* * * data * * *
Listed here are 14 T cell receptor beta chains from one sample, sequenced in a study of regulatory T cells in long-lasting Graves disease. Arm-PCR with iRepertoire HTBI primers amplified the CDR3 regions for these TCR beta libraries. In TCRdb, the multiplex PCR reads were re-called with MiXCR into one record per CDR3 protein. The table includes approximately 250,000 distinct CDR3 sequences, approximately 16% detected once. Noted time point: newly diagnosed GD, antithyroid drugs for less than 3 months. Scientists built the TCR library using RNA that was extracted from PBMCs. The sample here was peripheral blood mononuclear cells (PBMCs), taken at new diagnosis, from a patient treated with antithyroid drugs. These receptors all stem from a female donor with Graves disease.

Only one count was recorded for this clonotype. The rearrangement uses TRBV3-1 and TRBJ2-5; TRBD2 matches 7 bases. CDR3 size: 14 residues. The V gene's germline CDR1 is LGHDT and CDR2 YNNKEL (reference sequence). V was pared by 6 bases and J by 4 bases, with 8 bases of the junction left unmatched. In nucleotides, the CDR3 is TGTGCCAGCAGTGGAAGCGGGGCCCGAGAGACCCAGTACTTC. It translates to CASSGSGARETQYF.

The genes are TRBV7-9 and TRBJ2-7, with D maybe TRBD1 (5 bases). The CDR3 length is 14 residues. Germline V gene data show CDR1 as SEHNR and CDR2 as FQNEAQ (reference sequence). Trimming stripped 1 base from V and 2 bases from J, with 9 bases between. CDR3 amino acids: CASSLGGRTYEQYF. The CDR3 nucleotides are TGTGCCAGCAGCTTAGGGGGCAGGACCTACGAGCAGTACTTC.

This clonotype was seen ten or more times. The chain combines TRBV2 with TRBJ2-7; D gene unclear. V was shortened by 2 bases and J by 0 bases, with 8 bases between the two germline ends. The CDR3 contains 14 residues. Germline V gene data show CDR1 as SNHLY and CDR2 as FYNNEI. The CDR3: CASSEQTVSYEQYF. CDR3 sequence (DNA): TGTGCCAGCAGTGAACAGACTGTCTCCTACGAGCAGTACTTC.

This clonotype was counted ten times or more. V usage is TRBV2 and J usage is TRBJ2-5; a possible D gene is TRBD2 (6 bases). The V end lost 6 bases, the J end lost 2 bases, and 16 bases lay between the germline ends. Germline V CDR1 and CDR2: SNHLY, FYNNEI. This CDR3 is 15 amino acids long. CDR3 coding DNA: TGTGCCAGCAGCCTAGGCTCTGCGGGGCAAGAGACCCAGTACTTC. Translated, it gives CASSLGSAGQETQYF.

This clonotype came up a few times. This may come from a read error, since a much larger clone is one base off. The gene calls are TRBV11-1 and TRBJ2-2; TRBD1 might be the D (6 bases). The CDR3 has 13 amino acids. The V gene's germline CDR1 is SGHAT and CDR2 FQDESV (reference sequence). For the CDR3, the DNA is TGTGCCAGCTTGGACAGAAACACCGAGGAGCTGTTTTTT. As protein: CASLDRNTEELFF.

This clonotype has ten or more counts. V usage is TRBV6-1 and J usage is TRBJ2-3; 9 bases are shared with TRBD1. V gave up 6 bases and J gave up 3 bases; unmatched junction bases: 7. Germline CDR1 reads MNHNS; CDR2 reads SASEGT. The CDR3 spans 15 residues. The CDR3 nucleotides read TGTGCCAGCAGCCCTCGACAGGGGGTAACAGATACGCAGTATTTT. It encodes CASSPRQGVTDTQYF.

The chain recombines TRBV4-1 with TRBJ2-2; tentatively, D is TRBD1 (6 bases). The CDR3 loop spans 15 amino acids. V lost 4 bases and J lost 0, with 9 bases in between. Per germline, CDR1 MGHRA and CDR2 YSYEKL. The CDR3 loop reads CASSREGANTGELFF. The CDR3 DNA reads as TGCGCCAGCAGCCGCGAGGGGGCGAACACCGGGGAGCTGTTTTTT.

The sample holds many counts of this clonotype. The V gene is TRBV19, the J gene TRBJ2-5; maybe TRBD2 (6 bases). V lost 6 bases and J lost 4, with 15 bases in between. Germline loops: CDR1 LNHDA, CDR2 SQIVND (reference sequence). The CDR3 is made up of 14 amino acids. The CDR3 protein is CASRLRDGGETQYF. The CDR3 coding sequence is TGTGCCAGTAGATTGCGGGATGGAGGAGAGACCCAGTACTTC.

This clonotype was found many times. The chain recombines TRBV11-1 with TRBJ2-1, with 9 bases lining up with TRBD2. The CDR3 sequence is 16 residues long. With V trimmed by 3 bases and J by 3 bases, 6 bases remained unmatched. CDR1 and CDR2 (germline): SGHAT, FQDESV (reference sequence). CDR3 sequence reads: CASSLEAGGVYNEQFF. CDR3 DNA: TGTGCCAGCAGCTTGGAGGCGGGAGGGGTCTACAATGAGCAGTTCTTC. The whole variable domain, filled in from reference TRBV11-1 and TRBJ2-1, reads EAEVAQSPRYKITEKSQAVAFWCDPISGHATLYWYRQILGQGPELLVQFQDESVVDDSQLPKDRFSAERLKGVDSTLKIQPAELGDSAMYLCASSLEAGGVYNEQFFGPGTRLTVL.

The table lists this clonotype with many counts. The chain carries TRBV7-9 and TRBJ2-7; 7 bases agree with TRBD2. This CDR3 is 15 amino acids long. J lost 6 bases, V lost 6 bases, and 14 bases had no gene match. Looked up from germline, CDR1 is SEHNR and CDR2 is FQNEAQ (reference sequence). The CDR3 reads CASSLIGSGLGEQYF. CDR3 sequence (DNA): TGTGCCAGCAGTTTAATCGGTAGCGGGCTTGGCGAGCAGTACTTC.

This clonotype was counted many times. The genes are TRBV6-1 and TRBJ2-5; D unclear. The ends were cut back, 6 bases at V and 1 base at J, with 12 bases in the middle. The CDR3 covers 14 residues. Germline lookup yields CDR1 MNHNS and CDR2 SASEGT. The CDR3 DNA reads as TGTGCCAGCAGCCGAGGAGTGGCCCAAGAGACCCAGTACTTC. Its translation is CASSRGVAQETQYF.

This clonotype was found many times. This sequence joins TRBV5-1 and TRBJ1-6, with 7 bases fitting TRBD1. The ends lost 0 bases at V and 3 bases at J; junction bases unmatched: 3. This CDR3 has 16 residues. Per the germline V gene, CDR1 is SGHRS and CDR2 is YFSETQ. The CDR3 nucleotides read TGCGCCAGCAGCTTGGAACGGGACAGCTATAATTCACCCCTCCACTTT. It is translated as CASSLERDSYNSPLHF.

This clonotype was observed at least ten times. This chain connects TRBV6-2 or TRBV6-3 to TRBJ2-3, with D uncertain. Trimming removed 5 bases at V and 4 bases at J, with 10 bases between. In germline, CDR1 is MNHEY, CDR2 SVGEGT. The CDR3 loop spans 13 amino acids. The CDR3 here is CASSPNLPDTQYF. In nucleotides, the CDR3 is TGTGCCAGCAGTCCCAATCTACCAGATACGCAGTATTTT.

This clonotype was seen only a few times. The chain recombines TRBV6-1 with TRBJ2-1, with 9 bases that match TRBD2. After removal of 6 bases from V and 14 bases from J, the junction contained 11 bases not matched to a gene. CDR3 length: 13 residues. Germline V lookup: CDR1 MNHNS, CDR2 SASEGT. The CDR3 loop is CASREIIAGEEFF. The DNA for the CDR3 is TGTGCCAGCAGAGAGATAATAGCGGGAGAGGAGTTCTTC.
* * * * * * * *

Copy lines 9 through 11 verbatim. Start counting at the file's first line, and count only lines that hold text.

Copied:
The sample holds many counts of this clonotype. The V gene is TRBV19, the J gene TRBJ2-5; maybe TRBD2 (6 bases). V lost 6 bases and J lost 4, with 15 bases in between. Germline loops: CDR1 LNHDA, CDR2 SQIVND (reference sequence). The CDR3 is made up of 14 amino acids. The CDR3 protein is CASRLRDGGETQYF. The CDR3 coding sequence is TGTGCCAGTAGATTGCGGGATGGAGGAGAGACCCAGTACTTC.

This clonotype was found many times. The chain recombines TRBV11-1 with TRBJ2-1, with 9 bases lining up with TRBD2. The CDR3 sequence is 16 residues long. With V trimmed by 3 bases and J by 3 bases, 6 bases remained unmatched. CDR1 and CDR2 (germline): SGHAT, FQDESV (reference sequence). CDR3 sequence reads: CASSLEAGGVYNEQFF. CDR3 DNA: TGTGCCAGCAGCTTGGAGGCGGGAGGGGTCTACAATGAGCAGTTCTTC. The whole variable domain, filled in from reference TRBV11-1 and TRBJ2-1, reads EAEVAQSPRYKITEKSQAVAFWCDPISGHATLYWYRQILGQGPELLVQFQDESVVDDSQLPKDRFSAERLKGVDSTLKIQPAELGDSAMYLCASSLEAGGVYNEQFFGPGTRLTVL.

The table lists this clonotype with many counts. The chain carries TRBV7-9 and TRBJ2-7; 7 bases agree with TRBD2. This CDR3 is 15 amino acids long. J lost 6 bases, V lost 6 bases, and 14 bases had no gene match. Looked up from germline, CDR1 is SEHNR and CDR2 is FQNEAQ (reference sequence). The CDR3 reads CASSLIGSGLGEQYF. CDR3 sequence (DNA): TGTGCCAGCAGTTTAATCGGTAGCGGGCTTGGCGAGCAGTACTTC.